The only lipstick to wear in the 1940’s was red, red and more red!
Red lipstick symbolised the optimism, fighting spirit and patriotism of the second world war. Wearing it was considered to keep spirits up during the dark days of the war. Politically charged campaigns put red lipstick on the top of the cosmetic priority list – it was considered part of a woman’s civic duty to take care of her appearance to boost everybody’s morale! Women were encouraged to add a “lipstick kiss” to letters they sent their boys friends and husbands on the front to boost their morale.
In fact, red was considered such a patriotic colour for women to wear during wartime, the military issued female staff with their own red lipstick as part of their uniform. Elizabeth Arden was commissioned to create a special cosmetic kit for the Marine Corps Women’s Reserve. It included a red lipstick called Montezuma Red, and a matching cream rouge and nail polish which matched the red shade of the scarf, arm insignia and hat cords on their uniforms. Soon, women on the home front wanted their own, so she introduced her famous “Victory Red” lipstick in 1941 with the tagline of “Keep ’em flying!”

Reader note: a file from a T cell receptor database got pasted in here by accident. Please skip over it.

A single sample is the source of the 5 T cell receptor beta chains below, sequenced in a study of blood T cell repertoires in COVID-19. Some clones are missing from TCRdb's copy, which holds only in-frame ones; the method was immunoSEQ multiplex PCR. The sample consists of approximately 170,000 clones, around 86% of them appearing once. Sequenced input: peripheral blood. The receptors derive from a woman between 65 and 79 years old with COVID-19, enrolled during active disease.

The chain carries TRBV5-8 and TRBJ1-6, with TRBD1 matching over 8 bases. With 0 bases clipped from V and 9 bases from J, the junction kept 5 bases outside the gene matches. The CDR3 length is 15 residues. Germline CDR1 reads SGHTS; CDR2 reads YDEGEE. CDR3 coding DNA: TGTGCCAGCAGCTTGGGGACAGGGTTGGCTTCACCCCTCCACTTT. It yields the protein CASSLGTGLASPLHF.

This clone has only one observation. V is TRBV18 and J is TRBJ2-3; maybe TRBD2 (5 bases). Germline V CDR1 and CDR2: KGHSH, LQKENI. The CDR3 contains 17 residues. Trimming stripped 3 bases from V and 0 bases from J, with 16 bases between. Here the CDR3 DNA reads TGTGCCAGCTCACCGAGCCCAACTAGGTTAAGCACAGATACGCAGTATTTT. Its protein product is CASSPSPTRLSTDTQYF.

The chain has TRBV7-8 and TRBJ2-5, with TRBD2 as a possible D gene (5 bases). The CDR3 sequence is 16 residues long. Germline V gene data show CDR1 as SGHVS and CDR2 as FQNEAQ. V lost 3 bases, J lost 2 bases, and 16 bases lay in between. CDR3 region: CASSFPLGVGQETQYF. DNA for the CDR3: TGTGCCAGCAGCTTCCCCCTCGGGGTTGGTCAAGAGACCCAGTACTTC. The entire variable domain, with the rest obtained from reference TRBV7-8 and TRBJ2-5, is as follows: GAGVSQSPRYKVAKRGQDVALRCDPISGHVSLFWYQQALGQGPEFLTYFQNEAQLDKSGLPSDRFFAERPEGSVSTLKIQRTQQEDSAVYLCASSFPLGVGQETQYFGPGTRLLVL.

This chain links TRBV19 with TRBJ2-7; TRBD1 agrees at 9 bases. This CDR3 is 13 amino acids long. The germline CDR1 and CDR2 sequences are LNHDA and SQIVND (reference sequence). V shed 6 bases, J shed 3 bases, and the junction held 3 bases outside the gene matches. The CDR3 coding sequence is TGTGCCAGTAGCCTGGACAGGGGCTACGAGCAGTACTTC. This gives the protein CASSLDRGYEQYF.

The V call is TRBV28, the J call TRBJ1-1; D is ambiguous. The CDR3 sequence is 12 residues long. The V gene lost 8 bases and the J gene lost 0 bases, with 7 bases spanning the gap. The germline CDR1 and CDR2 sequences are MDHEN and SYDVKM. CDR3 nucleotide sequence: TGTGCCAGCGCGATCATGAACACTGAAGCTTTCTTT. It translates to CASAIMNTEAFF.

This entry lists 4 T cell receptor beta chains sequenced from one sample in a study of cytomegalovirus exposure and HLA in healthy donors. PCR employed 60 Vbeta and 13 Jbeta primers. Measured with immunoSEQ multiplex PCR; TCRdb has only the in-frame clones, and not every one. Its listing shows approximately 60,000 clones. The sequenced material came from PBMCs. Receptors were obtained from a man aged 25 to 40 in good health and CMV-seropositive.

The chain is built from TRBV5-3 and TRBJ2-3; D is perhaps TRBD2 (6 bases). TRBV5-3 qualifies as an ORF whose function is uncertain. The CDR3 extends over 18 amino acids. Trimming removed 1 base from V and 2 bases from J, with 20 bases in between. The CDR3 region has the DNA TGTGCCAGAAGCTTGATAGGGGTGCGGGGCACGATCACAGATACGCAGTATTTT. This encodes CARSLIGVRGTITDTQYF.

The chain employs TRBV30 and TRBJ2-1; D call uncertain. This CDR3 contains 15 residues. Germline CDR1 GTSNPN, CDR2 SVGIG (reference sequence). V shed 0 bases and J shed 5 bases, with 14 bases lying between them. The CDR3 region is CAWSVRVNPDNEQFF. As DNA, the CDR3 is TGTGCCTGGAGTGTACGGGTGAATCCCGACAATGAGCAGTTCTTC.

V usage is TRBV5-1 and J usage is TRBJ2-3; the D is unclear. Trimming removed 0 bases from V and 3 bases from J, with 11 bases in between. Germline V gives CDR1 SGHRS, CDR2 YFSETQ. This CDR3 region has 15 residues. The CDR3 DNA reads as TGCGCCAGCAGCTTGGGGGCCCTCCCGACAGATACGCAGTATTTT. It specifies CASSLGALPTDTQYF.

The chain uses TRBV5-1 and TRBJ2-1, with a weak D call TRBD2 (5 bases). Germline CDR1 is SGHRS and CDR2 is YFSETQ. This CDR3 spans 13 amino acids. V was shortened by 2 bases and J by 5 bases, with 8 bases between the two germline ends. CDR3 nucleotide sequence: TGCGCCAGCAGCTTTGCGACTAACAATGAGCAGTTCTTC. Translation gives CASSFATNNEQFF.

“Victory Red” lipstick was literally part of putting on a brave face. “Beauty as Duty” became a confidence-building motto and cosmetic brands enthused women in the military and on the home front, to consider good grooming habits as a visible way to support their allies to Victory. Some cosmetic companies even gave out free lipsticks to women working in military warehouses, munitions factories and those supporting the war effort.
According to the New York Times, in 1943, policewomen were issued a black shoulder bag with space for a holster but also a makeup kit. “Use the gun as you would your lipstick,” Mayor Fiorello H. La Guardia said. “Don’t overdo either one.”
Although lipstick was considered a non-essential product, and therefore not rationed, women were encouraged to buy in bulk in case of ingredients shortages. The red lipsticks were often used a rouge as well, as rouge pots became hard to come by.
One advertisement for Tangee lipstick during the war boldly stated, “No lipstick…. will win the war. But it symbolizes one of the reasons why we are fighting—the precious right of women to be feminine and lovely under any circumstances.”
Do you feel like donning some vintage glamour with a Victory Red lipstick? You’re in luck! Besame Cosmetics have faithfully recreated this stunning colour using the ingredients and production method of the original Elizabeth Arden Victory Red lipstick.
You can buy the stunning Victory Red Besame lipstick in Betty’s Closet (Amazon shop) at HayleyCamille.com/Bettys-Closet